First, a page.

A stack of paper containing 780 songs and a binder of 320 worship resources greeted each member of the Voices Together committee when they arrived for their 10th and final committee meeting in early October.

Voices Together hymnal discounts extended

HARRISONBURG, Va.—Due to a high response rate, MennoMedia is extending the Voices Together case quantity discount until Dec. 1, 2019. The quantity discount was to be for the first 10,000 copies of the pew edition sold. But presales surpassed 10,000 copies by the first week in October. The case quantity discount for Voices Together—5 percent off orders of 5 to 9 cases and 7 percent off orders of 10 or more cases—will end Dec. 1, 2019. However, the 10 percent prepay discount will remain in effect until May 1, 2020.

A farewell to the ‘blue hymnal’

Eighty people from different Mennonite churches, denominations and even provinces participated in Sargent Avenue Mennonite’s hymnal sing-a-thon weekend at the end of September. (Photo by Nicolien Klassen-Wiebe)

Singers sang all 658 hymns from Hymnal: A Worship Book and raised $800 to help Sargent Avenue Mennonite Church purchase copies of the new Voices Together hymnal. (Photo by Nicolien Klassen-Wiebe)

Over the span of a single weekend, Sean Goerzen sang or played every single hymn in the blue-backed Hymnal: A Worship Book. All 658 of them. “I feel like I know the hymnal in a very intimate way now,” he says with a laugh.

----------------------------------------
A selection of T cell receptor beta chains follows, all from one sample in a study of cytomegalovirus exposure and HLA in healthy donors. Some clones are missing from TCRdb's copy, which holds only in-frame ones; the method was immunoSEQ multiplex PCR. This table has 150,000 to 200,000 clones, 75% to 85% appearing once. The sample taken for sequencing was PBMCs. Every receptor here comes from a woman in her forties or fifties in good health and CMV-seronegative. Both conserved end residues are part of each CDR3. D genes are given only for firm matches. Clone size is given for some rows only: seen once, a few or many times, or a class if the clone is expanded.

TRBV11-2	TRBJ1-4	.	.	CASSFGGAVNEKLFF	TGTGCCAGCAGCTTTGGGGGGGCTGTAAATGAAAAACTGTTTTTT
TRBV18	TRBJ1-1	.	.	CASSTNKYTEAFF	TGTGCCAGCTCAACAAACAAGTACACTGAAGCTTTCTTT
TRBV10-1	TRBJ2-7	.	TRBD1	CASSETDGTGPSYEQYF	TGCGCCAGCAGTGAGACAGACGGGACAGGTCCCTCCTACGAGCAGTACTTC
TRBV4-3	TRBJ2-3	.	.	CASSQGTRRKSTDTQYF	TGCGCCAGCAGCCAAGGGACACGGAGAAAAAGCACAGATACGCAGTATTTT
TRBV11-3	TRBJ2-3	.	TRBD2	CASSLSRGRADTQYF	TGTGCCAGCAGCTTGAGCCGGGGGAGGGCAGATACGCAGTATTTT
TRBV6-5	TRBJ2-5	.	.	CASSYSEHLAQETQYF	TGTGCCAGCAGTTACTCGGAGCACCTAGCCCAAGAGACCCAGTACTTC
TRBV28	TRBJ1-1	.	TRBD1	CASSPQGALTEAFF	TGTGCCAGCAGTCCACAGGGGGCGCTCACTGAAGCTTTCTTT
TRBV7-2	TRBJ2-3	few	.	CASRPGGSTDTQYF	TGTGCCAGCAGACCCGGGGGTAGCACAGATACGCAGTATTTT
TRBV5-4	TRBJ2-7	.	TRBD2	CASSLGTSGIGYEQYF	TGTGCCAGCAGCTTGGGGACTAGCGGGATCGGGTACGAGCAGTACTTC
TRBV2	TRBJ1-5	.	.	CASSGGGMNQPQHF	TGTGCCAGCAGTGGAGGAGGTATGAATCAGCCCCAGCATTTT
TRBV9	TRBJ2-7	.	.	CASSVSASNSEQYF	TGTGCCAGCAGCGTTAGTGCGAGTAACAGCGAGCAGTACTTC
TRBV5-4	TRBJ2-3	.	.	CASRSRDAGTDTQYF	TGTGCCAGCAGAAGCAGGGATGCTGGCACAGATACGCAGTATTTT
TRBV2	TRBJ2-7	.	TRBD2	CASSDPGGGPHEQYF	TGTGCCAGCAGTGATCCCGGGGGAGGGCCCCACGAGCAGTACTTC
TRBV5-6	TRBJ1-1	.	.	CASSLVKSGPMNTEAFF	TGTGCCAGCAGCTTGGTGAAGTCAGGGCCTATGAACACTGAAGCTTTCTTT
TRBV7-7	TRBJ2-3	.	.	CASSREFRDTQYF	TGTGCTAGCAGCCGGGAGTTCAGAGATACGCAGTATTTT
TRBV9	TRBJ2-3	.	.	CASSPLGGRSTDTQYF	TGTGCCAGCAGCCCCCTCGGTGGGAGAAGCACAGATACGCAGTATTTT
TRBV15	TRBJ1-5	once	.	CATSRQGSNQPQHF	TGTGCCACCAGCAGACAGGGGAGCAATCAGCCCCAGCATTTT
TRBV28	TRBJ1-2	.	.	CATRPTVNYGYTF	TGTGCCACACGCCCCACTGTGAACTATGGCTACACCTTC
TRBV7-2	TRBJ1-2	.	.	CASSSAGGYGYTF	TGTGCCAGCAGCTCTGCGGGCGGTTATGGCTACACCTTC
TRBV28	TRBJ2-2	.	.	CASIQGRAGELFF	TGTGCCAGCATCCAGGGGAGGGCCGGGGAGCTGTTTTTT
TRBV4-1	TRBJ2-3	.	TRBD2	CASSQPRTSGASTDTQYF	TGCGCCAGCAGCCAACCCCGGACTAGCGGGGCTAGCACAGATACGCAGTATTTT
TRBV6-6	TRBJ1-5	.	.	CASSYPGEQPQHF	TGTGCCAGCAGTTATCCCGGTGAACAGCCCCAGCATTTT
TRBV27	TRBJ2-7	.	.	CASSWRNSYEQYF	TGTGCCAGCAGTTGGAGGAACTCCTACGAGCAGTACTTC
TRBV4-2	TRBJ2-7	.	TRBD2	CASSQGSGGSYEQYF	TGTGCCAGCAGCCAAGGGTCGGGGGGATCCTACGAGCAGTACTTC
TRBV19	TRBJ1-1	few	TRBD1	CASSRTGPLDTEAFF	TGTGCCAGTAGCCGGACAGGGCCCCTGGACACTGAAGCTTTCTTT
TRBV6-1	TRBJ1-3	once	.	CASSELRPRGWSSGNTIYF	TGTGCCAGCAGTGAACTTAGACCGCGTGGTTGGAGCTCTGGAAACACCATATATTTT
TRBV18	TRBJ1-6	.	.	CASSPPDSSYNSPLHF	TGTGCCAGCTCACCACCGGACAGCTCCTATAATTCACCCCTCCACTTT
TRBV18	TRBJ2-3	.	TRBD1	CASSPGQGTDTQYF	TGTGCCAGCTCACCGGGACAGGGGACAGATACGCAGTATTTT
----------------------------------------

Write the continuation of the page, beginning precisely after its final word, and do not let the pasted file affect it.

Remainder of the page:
Voices Together taking pre-orders, website redesign goes live

HARRISONBURG, Va.—MennoMedia is now taking pre-orders for Voices Together, the new hymnal releasing in fall 2020. Pre-order sales of the new worship and song collection coincide with the launch of the newly designed VoicesTogetherHymnal.org website. The updated site includes information on the hymnal’s table of contents, FAQs, bundles and ordering information, samples of projection edition files, and much more.

Come to the table

Sarah Kathleen Johnson, far right, talks with participants, from right to left, Eva Cressman, Carl Bear and Carrie Martens, at the two-part Anabaptist Learning Workshop worship clinic she led on communion at Rockway Mennonite Church in Kitchener, Ont., in March. (Photo by Janet Bauman)

For two evenings in March, Sarah Kathleen Johnson led an Anabaptist Learning Workshop focused on the ritual of communion, at Rockway Mennonite Church in Kitchener.

Bringing diverse voices together

Anneli Loepp Thiessen is pictured playing piano for worship at Canadian Mennonite University in Winnipeg. (Photo courtesy of Anneli Loepp Thiessen)